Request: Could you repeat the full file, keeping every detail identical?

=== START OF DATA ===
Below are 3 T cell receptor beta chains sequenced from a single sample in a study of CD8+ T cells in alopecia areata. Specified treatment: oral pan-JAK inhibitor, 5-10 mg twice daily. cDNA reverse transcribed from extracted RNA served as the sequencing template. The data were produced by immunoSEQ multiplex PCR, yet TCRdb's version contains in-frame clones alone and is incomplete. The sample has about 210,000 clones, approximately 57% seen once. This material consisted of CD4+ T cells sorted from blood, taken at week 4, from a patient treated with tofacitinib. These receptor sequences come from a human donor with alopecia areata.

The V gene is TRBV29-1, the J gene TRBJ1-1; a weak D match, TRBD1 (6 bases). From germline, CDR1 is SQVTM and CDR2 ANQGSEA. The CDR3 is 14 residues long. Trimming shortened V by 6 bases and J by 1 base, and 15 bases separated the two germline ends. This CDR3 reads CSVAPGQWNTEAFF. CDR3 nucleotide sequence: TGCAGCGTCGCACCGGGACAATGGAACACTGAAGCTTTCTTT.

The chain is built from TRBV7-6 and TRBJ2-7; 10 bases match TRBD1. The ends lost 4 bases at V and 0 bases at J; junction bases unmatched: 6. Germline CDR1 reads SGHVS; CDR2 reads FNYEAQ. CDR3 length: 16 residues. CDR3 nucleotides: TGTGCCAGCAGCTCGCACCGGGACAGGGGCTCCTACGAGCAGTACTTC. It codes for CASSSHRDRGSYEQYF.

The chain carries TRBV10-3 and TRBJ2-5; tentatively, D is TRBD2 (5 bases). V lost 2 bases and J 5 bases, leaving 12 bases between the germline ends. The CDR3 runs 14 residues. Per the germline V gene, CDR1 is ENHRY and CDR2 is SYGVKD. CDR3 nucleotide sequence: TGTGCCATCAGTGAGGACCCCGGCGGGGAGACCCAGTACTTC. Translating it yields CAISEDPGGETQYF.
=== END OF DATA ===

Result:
Below are 3 T cell receptor beta chains sequenced from a single sample in a study of CD8+ T cells in alopecia areata. Specified treatment: oral pan-JAK inhibitor, 5-10 mg twice daily. cDNA reverse transcribed from extracted RNA served as the sequencing template. The data were produced by immunoSEQ multiplex PCR, yet TCRdb's version contains in-frame clones alone and is incomplete. The sample has about 210,000 clones, approximately 57% seen once. This material consisted of CD4+ T cells sorted from blood, taken at week 4, from a patient treated with tofacitinib. These receptor sequences come from a human donor with alopecia areata.

The V gene is TRBV29-1, the J gene TRBJ1-1; a weak D match, TRBD1 (6 bases). From germline, CDR1 is SQVTM and CDR2 ANQGSEA. The CDR3 is 14 residues long. Trimming shortened V by 6 bases and J by 1 base, and 15 bases separated the two germline ends. This CDR3 reads CSVAPGQWNTEAFF. CDR3 nucleotide sequence: TGCAGCGTCGCACCGGGACAATGGAACACTGAAGCTTTCTTT.

The chain is built from TRBV7-6 and TRBJ2-7; 10 bases match TRBD1. The ends lost 4 bases at V and 0 bases at J; junction bases unmatched: 6. Germline CDR1 reads SGHVS; CDR2 reads FNYEAQ. CDR3 length: 16 residues. CDR3 nucleotides: TGTGCCAGCAGCTCGCACCGGGACAGGGGCTCCTACGAGCAGTACTTC. It codes for CASSSHRDRGSYEQYF.

The chain carries TRBV10-3 and TRBJ2-5; tentatively, D is TRBD2 (5 bases). V lost 2 bases and J 5 bases, leaving 12 bases between the germline ends. The CDR3 runs 14 residues. Per the germline V gene, CDR1 is ENHRY and CDR2 is SYGVKD. CDR3 nucleotide sequence: TGTGCCATCAGTGAGGACCCCGGCGGGGAGACCCAGTACTTC. Translating it yields CAISEDPGGETQYF.